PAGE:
Think long and hard before shelling out any money: Some work-at-home jobs will require you to purchase materials or equipment to get started, and while that doesn’t mean they’re not legitimate, it should be a red flag. If you are asked to pay for equipment, make sure you understand what you’re buying, and from whom. Also ask about the return policy for your equipment if your new gig doesn’t work out.

Telework flexibility is a desirable prerequisite for employees. A 2008 Robert Half International Financial Hiring Index, a survey of 1,400 CFOs by recruitment firm Robert Half International, indicated that 13% consider telework the best recruiting incentive today for accounting professionals.[70] In earlier surveys, 33% considered telework the best recruiting incentive, and half considered it second best.[71]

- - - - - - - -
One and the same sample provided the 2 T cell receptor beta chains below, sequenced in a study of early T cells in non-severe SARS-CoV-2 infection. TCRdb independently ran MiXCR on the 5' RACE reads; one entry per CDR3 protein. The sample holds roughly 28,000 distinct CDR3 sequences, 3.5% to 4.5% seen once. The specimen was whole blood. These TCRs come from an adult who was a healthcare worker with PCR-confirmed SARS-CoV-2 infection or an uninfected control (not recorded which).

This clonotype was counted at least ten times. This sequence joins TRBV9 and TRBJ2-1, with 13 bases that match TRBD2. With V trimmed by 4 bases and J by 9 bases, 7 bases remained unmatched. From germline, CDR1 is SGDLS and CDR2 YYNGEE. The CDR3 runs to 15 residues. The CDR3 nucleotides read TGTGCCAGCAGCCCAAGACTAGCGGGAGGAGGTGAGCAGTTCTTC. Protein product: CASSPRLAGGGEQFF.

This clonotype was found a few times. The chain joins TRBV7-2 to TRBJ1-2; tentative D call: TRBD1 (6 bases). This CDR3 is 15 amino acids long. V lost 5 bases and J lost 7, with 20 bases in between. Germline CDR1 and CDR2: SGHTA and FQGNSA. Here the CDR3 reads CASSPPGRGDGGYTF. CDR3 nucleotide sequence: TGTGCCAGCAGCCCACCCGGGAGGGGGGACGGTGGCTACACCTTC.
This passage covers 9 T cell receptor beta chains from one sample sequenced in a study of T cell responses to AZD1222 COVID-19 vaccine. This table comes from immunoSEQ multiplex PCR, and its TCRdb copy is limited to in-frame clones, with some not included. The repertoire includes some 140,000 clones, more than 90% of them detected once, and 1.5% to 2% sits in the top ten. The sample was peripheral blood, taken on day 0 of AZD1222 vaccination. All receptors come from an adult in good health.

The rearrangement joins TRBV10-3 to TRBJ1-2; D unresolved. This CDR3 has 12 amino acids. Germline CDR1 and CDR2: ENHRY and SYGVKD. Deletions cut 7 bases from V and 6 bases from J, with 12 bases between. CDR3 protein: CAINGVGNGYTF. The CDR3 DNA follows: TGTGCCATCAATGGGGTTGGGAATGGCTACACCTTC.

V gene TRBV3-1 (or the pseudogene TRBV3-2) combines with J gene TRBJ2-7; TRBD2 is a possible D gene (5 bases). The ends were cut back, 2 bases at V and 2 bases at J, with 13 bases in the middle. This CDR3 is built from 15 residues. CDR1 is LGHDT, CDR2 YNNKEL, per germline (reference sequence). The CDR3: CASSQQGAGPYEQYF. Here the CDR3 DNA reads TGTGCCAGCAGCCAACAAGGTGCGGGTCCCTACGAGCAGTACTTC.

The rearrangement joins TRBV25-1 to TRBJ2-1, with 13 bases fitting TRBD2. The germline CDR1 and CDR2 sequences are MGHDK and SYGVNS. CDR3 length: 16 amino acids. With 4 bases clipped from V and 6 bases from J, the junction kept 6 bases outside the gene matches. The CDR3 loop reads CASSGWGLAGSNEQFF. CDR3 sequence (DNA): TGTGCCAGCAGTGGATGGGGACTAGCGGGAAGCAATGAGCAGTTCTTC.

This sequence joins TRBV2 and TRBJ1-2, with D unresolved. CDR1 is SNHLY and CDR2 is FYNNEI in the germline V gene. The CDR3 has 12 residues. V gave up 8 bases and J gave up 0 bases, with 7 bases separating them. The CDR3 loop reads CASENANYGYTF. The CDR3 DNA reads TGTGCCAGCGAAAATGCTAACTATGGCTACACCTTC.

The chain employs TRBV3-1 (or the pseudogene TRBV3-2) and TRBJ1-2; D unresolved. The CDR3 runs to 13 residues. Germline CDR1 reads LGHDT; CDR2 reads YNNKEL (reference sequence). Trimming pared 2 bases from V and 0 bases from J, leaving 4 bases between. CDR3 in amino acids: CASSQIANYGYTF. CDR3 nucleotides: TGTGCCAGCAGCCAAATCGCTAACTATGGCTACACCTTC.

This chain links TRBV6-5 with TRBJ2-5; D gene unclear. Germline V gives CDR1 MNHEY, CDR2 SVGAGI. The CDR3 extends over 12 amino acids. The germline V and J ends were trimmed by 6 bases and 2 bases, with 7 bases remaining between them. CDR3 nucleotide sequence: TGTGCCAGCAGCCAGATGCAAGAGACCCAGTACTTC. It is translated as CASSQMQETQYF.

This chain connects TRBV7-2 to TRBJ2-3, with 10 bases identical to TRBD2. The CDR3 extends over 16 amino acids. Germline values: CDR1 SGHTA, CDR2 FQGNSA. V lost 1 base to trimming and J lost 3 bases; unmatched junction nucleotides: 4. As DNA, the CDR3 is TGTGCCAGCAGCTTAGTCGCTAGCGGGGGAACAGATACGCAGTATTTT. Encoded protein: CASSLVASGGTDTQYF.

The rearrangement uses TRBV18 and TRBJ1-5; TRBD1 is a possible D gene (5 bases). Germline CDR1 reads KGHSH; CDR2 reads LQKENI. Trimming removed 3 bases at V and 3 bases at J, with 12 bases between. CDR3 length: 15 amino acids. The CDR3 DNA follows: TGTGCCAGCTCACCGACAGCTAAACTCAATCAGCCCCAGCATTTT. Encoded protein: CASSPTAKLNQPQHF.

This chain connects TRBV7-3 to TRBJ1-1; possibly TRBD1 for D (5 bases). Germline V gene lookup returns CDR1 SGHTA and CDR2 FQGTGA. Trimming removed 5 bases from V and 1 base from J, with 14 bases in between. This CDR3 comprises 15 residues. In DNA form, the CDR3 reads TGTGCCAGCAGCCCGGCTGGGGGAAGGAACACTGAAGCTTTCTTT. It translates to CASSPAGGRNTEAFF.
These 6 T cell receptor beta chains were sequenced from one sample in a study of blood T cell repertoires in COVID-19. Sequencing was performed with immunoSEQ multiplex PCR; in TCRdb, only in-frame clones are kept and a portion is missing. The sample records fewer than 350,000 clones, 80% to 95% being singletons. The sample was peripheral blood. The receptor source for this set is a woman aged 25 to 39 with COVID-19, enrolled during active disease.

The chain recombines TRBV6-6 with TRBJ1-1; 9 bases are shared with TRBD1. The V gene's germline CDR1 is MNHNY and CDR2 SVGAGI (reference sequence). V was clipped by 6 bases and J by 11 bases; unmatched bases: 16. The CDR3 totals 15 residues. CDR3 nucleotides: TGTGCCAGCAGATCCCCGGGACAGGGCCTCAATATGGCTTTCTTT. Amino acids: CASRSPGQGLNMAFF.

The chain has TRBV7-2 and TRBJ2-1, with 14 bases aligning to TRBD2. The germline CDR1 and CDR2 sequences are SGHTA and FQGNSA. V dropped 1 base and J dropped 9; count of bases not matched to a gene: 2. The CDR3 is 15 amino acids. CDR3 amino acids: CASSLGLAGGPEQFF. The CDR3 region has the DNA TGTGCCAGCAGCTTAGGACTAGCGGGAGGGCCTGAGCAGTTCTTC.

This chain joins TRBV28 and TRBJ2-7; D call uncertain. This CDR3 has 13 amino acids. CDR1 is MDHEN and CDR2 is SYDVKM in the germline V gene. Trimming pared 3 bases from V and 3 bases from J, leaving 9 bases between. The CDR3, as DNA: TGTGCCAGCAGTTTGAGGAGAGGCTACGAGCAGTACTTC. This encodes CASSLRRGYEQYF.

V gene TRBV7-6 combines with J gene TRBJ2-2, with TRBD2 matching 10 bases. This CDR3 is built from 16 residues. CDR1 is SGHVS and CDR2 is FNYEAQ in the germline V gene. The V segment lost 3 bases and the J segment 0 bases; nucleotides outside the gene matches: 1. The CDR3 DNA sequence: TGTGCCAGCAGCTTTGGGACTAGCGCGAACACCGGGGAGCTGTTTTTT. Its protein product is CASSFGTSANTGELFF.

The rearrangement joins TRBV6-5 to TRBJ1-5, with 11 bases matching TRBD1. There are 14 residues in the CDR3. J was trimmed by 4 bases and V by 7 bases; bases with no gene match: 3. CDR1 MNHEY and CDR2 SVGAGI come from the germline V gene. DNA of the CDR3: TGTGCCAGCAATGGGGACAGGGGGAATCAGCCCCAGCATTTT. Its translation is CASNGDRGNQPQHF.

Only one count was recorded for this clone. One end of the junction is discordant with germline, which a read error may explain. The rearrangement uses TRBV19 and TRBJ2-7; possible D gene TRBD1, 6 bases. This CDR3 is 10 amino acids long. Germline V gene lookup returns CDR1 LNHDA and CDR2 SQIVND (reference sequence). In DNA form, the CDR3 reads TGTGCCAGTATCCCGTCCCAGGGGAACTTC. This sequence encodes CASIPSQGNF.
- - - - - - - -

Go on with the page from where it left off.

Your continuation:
Social networks are a hot spot for work-at-home danger. One company called Easy Tweet Profits claims you can make up to $873/day online. They even claim one person earned $400,000/year using their method of tweeting your way to success. The catch? By signing up for their program you agree to be charged just under $50 per month! There are a whole host of other companies with similar names (usually involving “make money” or “make profits”) that suggest social networking can be a cash cow. But their game is all the same: Whether you’re talking about something you see on Craigslist, eBay, Facebook, Twitter or whatever’s the next hot thing, you’ve got to be wary.
One of the hottest work from home jobs out there right now for online tutors is teaching Chinese children English through VIPKID. The service is super flexible, you get to set your own hours, and there is no lesson planning involved. VIPKID provides the lesson plans and communicates with the parents, all you need is a laptop and a desire to help teach  children. Tutors typically earn anywhere from $14 – $22 per hour according to their website.
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